By Esha Vaish
STOCKHOLM (Reuters) - Autoliv on Tuesday forecast lower-than-expected organic sales growth this year and pushed back 2020 sales and margin targets, blaming a slowdown in car production and sales and an increase in raw material prices.
The world's largest maker of airbags and seat-belts said it was maintaining its targets of reaching more than $10 billion in sales and around 13 percent in adjusted operating margin, but no longer expected to reach them in 2020.
"Compared to when we put these targets out in 2017 ... there has been a big (drop) in underlying light vehicle production that requires us to push out the targets somewhat," CEO Mikael Bratt told Reuters. He declined to set a new date for achieving the targets.
A string of carmakers and their suppliers have issued warnings in so many months hit by slower demand in China under the strain of Beijing's trade war with the United States and new emission rules delaying sales in Europe.
China, the world's biggest auto market, is expected to see slower growth this year even as some eurozone economies slow down.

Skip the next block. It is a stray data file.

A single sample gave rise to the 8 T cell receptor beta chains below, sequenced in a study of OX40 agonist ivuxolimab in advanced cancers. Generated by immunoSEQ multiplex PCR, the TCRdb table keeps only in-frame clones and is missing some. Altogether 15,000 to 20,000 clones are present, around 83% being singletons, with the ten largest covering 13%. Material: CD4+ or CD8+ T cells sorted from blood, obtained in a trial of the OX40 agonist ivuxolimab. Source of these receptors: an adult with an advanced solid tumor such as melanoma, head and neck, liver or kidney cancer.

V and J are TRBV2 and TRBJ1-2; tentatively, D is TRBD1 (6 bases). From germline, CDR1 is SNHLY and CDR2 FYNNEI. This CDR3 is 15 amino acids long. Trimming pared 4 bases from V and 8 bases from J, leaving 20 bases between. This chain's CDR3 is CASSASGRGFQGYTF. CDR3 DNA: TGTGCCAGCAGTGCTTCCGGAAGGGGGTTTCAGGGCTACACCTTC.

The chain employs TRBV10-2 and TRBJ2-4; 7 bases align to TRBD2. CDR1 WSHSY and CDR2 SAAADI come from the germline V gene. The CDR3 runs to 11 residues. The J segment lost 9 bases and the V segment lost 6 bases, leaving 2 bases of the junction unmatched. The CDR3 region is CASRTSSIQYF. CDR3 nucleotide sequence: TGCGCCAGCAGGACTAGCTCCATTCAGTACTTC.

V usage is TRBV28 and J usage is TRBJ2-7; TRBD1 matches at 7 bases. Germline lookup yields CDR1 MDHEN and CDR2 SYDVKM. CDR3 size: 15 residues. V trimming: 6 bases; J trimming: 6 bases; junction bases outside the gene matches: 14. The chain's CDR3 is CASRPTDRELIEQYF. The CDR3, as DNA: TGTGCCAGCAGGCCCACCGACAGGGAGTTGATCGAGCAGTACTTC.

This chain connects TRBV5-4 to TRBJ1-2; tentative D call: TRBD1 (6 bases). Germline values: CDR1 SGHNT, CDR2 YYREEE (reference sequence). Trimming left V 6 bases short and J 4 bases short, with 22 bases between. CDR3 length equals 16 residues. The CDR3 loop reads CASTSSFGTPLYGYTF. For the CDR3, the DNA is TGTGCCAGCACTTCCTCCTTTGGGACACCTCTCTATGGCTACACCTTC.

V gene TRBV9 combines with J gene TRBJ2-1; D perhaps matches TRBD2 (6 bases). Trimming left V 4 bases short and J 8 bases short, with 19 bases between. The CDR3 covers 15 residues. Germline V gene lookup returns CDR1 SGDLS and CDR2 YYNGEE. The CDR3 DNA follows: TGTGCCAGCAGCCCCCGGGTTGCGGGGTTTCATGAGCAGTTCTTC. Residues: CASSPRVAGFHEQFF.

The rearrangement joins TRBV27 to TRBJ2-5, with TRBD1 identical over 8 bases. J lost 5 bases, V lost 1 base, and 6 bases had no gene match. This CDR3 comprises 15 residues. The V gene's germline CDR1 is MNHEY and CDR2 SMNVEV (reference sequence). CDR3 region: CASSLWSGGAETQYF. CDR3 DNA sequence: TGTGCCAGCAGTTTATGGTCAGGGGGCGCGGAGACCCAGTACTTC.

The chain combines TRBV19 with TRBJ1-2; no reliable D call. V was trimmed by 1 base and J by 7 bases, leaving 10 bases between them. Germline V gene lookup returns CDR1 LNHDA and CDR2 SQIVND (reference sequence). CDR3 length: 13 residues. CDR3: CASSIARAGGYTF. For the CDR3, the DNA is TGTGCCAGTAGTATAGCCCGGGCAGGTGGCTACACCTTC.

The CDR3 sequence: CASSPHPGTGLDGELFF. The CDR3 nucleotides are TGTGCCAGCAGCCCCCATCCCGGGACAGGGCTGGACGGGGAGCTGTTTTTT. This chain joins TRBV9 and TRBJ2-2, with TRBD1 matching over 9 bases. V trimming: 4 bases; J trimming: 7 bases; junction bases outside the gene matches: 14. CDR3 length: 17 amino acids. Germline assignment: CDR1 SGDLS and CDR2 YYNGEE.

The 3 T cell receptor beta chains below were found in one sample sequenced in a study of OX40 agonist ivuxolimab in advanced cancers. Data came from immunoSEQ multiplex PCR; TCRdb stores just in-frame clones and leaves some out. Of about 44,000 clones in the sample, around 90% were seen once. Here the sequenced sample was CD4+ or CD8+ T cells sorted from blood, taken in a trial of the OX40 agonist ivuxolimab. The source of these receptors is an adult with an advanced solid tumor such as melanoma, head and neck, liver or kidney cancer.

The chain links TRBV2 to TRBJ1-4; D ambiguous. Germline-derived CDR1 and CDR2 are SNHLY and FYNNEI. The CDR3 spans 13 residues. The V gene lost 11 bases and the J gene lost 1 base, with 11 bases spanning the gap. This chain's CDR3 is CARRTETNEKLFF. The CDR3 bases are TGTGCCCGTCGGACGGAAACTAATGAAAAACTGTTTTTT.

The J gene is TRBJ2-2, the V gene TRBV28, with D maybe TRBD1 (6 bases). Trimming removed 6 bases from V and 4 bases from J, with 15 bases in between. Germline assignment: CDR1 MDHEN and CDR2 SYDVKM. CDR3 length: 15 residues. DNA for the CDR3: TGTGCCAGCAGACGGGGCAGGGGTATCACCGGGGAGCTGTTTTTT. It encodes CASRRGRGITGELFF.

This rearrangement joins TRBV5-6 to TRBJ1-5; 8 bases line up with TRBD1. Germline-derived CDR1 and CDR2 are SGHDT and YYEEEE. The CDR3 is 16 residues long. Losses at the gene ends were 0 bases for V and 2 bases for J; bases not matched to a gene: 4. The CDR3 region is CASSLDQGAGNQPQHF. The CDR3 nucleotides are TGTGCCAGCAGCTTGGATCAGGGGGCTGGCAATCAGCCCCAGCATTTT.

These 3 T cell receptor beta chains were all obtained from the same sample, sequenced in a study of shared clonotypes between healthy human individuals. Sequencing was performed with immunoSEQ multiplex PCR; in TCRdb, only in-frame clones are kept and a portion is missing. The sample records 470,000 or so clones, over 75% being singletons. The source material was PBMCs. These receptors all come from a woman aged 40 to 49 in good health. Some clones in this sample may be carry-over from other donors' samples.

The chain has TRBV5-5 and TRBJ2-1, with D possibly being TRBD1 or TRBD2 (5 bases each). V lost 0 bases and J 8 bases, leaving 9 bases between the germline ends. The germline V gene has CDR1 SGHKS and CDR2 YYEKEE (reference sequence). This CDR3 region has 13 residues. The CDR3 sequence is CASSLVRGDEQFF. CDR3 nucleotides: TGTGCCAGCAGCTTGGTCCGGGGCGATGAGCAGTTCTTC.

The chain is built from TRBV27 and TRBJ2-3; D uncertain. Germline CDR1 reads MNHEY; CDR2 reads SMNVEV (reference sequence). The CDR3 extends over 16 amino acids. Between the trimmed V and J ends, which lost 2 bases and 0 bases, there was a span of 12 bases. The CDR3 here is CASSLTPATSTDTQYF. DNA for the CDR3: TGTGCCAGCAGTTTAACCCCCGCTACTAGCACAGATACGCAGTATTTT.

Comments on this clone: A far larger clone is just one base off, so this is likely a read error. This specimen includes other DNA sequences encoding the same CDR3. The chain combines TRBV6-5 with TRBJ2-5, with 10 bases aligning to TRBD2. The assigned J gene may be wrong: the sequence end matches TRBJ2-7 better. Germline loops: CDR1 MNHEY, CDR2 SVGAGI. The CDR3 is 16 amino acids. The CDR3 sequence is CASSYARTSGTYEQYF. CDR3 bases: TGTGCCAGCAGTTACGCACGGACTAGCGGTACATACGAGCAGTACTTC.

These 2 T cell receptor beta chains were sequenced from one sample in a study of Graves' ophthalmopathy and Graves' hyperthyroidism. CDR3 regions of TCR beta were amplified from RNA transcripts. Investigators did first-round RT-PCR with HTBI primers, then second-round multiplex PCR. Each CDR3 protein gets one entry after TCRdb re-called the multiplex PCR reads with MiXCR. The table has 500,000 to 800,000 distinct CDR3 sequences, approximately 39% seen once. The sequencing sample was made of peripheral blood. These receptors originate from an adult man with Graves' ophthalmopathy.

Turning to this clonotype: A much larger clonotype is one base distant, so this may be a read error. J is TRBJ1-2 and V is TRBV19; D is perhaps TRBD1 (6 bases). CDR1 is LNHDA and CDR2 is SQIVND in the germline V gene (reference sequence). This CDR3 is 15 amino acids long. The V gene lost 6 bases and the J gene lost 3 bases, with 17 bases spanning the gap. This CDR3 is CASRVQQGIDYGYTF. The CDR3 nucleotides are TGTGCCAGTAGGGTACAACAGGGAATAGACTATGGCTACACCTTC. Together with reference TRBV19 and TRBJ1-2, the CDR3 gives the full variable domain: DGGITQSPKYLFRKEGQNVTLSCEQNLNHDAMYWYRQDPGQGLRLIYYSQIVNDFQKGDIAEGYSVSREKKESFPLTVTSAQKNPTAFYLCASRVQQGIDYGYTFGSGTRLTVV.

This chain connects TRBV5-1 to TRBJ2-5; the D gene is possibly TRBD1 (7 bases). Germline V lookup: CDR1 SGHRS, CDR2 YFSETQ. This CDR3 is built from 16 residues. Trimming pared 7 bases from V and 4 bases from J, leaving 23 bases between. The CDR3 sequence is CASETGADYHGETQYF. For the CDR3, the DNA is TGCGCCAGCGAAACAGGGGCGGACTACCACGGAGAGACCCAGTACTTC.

Evercore analysts said with the "unrealistic" targets being dropped, they expected 2019 earnings per share consensus to be cut 11-12 percent, with "similar if not greater" moves to 2020 consensus forecasts. Evercore has an "underperform" rating and $70 price target on Autoliv shares.
Autoliv's Stockholm-listed shares were down 2.3 percent at 718.80 Swedish crowns (60.29 pounds) by 1241 GMT.
Veoneer, which was spun out of Autoliv last year and focuses on high-tech safety gear for self-driving cars, delayed its 2020 targets in October.
Bratt said he expected the first half to be the more challenging half, with weakness stemming mainly from China and Europe at this point.
He also forecast that North America sales, a bright spot so far, would move sideways this year but said he expected "no dramatic shift" when asked if U.S. carmakers such as GM ending production of unprofitable car lines was hurting outlook.
Autoliv forecast organic sales growth of around 5 percent this year, unchanged from 2018 and below the 7.1 percent seen by analysts in a poll.
(Reporting by Esha Vaish in Stockholm; editing by Niklas Pollard and Jane Merriman)